To top it off, this was not the ONLY call from a collection company I received last week.  There were two other calls from debt collectors both looking for someone with the same last name as us.  Calling here in hopes we know the debtor.  And Yes, we also know this debtor they are looking for –  it is a family member. But again, I am not a secretary and I know the financial situation of this particular family member.  It is not good.  They have fallen on hard times and are trying to keep food on the table.  I’m not ratting them out either.

I am VERY ANNOYED THOUGH!  We pay our bills on time but still must endure numerous collection calls. This is ridiculous, but apparently NOT illegal. The collection companies also seem to be “caller ID spoofing“, so you assume the call is local and are more likely to answer.

Be aware.  Even if you pay ALL your bills on time you still may get “Collection Calls!”  Tell them to not call again.  But “Block Parties” and “Family Fishing” expeditions are the new thing.

You should be in the clear though if every person you are related to, has the same last name as you, lives in your vicinity or works with you pays every bill on time….

Otherwise you may be invited to the “PARTY”.

(If you are being harassed by collection companies you may want to read the Fair Debt Collection Practices Act (via FTC.gov) and know your rights.)

UPDATE:

This is the phone number who called me about me neighbors debt:

(954)538-7533

UNITED COLLECTION BUREAU, INC

I did a little research to get their “real number” – Apparently I’m not the only one getting these types of calls…

I do plan on calling the FTC (filed online – reference number: 25959253) and my AG’s office to file a complaint.

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This is a story of the troubles that ensue when you live paycheck to paycheck and your paycheck is late.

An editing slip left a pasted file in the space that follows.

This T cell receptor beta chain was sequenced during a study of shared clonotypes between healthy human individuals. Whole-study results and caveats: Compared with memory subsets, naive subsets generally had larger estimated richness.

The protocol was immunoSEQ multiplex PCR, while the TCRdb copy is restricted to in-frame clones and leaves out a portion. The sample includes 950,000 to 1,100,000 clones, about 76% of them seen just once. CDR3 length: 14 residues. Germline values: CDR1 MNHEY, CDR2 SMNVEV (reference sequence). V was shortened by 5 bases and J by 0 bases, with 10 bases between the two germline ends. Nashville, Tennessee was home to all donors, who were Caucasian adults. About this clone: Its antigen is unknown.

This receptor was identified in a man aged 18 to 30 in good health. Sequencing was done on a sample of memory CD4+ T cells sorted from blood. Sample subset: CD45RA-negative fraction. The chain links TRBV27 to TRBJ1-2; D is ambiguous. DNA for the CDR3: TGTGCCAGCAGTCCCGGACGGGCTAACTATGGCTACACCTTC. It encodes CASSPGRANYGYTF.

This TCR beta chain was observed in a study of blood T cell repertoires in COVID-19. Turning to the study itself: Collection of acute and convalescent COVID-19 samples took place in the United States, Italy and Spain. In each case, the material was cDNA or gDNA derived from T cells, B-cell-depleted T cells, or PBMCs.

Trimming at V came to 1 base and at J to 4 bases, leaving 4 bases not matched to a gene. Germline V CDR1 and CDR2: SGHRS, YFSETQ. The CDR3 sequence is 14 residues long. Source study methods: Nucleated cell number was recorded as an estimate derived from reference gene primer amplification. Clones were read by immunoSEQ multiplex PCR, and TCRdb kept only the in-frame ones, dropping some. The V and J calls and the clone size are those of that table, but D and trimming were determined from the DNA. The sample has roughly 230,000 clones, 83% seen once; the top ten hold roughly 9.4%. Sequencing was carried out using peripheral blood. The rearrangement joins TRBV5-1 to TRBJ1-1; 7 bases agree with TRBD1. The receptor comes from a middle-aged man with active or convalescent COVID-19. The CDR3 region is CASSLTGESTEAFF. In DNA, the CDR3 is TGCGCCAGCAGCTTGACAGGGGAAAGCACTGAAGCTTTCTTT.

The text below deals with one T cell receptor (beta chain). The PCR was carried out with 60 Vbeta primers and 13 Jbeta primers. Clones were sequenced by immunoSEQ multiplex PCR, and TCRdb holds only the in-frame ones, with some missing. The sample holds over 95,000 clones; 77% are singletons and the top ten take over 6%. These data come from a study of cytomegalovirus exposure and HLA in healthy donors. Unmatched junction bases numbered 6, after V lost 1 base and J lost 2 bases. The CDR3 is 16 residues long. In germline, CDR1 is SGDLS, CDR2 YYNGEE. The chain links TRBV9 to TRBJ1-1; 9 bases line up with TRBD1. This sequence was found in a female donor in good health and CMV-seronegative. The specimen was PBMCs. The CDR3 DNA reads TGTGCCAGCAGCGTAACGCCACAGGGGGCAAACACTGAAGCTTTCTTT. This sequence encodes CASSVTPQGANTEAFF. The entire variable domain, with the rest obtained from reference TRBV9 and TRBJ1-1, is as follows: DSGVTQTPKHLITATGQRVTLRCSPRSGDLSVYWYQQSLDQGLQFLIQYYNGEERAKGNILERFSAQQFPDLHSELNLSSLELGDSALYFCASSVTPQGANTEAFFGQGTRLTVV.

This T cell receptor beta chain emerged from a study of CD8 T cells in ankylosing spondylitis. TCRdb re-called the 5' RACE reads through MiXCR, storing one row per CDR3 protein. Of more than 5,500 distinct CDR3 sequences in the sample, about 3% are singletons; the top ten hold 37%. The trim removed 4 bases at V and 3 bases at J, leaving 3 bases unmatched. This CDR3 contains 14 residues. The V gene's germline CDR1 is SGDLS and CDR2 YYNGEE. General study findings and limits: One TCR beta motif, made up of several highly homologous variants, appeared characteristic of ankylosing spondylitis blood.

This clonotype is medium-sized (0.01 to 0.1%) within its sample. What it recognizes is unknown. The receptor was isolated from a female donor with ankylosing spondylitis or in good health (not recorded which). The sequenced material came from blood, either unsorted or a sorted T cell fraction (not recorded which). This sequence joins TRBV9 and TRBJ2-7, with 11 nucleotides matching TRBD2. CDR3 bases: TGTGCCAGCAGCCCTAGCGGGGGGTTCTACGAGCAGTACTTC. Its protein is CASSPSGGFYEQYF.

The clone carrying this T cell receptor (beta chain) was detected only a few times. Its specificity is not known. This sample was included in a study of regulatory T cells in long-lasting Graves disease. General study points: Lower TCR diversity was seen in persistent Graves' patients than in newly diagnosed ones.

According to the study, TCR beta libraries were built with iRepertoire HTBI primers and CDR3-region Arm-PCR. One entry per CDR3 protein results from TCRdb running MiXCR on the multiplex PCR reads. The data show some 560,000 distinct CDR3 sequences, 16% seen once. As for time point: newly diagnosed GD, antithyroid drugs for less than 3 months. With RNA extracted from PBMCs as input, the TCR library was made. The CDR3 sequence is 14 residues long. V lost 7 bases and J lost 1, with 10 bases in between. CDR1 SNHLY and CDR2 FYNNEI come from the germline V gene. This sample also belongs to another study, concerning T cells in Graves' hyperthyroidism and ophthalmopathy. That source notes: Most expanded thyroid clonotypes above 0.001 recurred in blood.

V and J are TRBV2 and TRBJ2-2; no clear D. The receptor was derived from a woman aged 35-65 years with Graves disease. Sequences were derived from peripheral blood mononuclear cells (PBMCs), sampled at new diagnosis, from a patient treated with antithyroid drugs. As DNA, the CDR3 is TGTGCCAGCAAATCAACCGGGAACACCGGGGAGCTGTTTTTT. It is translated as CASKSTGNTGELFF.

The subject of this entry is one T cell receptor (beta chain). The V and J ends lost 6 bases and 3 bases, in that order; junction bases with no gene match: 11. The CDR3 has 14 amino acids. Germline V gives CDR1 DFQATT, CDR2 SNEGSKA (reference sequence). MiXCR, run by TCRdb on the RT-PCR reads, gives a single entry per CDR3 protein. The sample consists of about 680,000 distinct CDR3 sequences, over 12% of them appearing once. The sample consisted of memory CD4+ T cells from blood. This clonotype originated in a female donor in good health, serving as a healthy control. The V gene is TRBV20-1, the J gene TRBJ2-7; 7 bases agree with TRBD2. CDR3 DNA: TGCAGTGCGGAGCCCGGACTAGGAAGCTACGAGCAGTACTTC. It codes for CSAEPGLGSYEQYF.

My husband has been at the same job for 15 years and has without fail, been paid on time via direct deposit.  Paid on time and in full every 15th and last day of the month for the past 15 YEARS!   And even-though, with all my technophobia (my budget is still on paper), I have had such faith in the timely paycheck deposits that I automated ALL of our payments, bills, investments.  The mortgage is automated for the 1st and most of the rest of the bills (car insurance, car, electric, phone, credit cards…) are all set up to be paid on the 15th.

This was all going along swimmingly, until this Monday, March the 15th.

I had a feeling something was amiss on Saturday when the paycheck wasn’t listed in “pending”  on the banks website.  If payday falls on a Monday it ALWAYS has been deposited after midnight on Friday night, although it won’t actually “clear” until Monday.  I really felt uncomfortable on Sunday morning when it still wasn’t there.  I stayed up Sunday night into the wee hours of Monday morning because the knot in my stomach was getting larger by the minute and was hoping against hope it was going to go in there.

I had 16 scheduled payments automated to come out of that checking account on Monday the 15th.

I freaked, it wasn’t there Monday morning by 7am.  I scrambled to every website where a payment was scheduled to be made, canceling the payment, hoping it would cancel this late in the game.   Trying to remember 16 logins and passwords and clumsily navigating websites I hadn’t visited in months.  One website was “Experiencing Technical Difficulties” – “Try Back Later”, *sigh*.  I was picturing an endless, disgusting cascade of bounced checks. 16 Bounced checks would = $576 in NSF Fees!!! I eventually figured out how to, and did cancel all the payments.

I called the bank.  “No, we see no incoming deposits”.  CRAP, the Ides of March got us.

As a SAHM, I say all the time, “I work, I just don’t get paid.”  Apparently now, my husband does too.

He gets to work Monday morning, with the office all abuzz and comes to find, “a glitch with the payroll company and the problem will be resolved and deposits will be made by end of business.”  And it was, at around 3pm the deposit went in the bank.  Magically, it bypassed “pending deposits” and went straight to “available balance.”  He was paid in full and on time (it was the 15th).